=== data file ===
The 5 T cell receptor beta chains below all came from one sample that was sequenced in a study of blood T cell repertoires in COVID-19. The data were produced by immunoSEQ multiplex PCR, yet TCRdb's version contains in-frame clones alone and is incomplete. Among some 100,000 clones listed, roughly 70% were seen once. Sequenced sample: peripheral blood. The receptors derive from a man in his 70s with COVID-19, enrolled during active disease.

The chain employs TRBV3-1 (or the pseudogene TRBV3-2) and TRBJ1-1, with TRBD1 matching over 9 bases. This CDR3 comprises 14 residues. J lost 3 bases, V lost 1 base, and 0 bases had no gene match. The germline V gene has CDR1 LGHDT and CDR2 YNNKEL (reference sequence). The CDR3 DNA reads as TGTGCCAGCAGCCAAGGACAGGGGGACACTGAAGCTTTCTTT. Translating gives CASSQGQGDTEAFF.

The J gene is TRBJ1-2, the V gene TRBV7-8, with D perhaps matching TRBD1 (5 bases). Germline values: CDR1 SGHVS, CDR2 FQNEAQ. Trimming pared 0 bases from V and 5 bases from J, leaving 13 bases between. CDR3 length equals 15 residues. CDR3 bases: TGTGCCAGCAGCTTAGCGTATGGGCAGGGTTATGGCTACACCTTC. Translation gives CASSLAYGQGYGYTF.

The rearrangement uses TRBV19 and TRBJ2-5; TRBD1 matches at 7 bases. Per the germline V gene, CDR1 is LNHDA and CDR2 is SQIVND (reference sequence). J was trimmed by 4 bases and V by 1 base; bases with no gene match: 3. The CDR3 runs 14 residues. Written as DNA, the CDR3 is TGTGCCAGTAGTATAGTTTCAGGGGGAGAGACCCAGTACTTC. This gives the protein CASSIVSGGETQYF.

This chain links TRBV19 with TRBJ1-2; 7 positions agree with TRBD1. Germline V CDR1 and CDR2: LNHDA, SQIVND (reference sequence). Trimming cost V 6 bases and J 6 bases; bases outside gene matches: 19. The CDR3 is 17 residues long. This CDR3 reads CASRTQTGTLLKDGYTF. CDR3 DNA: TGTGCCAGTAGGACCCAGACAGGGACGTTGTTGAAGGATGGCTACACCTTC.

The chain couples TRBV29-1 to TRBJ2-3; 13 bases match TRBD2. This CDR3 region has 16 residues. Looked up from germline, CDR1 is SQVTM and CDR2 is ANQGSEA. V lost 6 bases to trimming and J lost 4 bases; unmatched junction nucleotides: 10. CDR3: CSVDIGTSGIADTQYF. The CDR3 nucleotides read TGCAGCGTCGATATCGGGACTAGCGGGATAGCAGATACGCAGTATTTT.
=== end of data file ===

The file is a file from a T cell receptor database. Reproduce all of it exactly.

The 5 T cell receptor beta chains below all came from one sample that was sequenced in a study of blood T cell repertoires in COVID-19. The data were produced by immunoSEQ multiplex PCR, yet TCRdb's version contains in-frame clones alone and is incomplete. Among some 100,000 clones listed, roughly 70% were seen once. Sequenced sample: peripheral blood. The receptors derive from a man in his 70s with COVID-19, enrolled during active disease.

The chain employs TRBV3-1 (or the pseudogene TRBV3-2) and TRBJ1-1, with TRBD1 matching over 9 bases. This CDR3 comprises 14 residues. J lost 3 bases, V lost 1 base, and 0 bases had no gene match. The germline V gene has CDR1 LGHDT and CDR2 YNNKEL (reference sequence). The CDR3 DNA reads as TGTGCCAGCAGCCAAGGACAGGGGGACACTGAAGCTTTCTTT. Translating gives CASSQGQGDTEAFF.

The J gene is TRBJ1-2, the V gene TRBV7-8, with D perhaps matching TRBD1 (5 bases). Germline values: CDR1 SGHVS, CDR2 FQNEAQ. Trimming pared 0 bases from V and 5 bases from J, leaving 13 bases between. CDR3 length equals 15 residues. CDR3 bases: TGTGCCAGCAGCTTAGCGTATGGGCAGGGTTATGGCTACACCTTC. Translation gives CASSLAYGQGYGYTF.

The rearrangement uses TRBV19 and TRBJ2-5; TRBD1 matches at 7 bases. Per the germline V gene, CDR1 is LNHDA and CDR2 is SQIVND (reference sequence). J was trimmed by 4 bases and V by 1 base; bases with no gene match: 3. The CDR3 runs 14 residues. Written as DNA, the CDR3 is TGTGCCAGTAGTATAGTTTCAGGGGGAGAGACCCAGTACTTC. This gives the protein CASSIVSGGETQYF.

This chain links TRBV19 with TRBJ1-2; 7 positions agree with TRBD1. Germline V CDR1 and CDR2: LNHDA, SQIVND (reference sequence). Trimming cost V 6 bases and J 6 bases; bases outside gene matches: 19. The CDR3 is 17 residues long. This CDR3 reads CASRTQTGTLLKDGYTF. CDR3 DNA: TGTGCCAGTAGGACCCAGACAGGGACGTTGTTGAAGGATGGCTACACCTTC.

The chain couples TRBV29-1 to TRBJ2-3; 13 bases match TRBD2. This CDR3 region has 16 residues. Looked up from germline, CDR1 is SQVTM and CDR2 is ANQGSEA. V lost 6 bases to trimming and J lost 4 bases; unmatched junction nucleotides: 10. CDR3: CSVDIGTSGIADTQYF. The CDR3 nucleotides read TGCAGCGTCGATATCGGGACTAGCGGGATAGCAGATACGCAGTATTTT.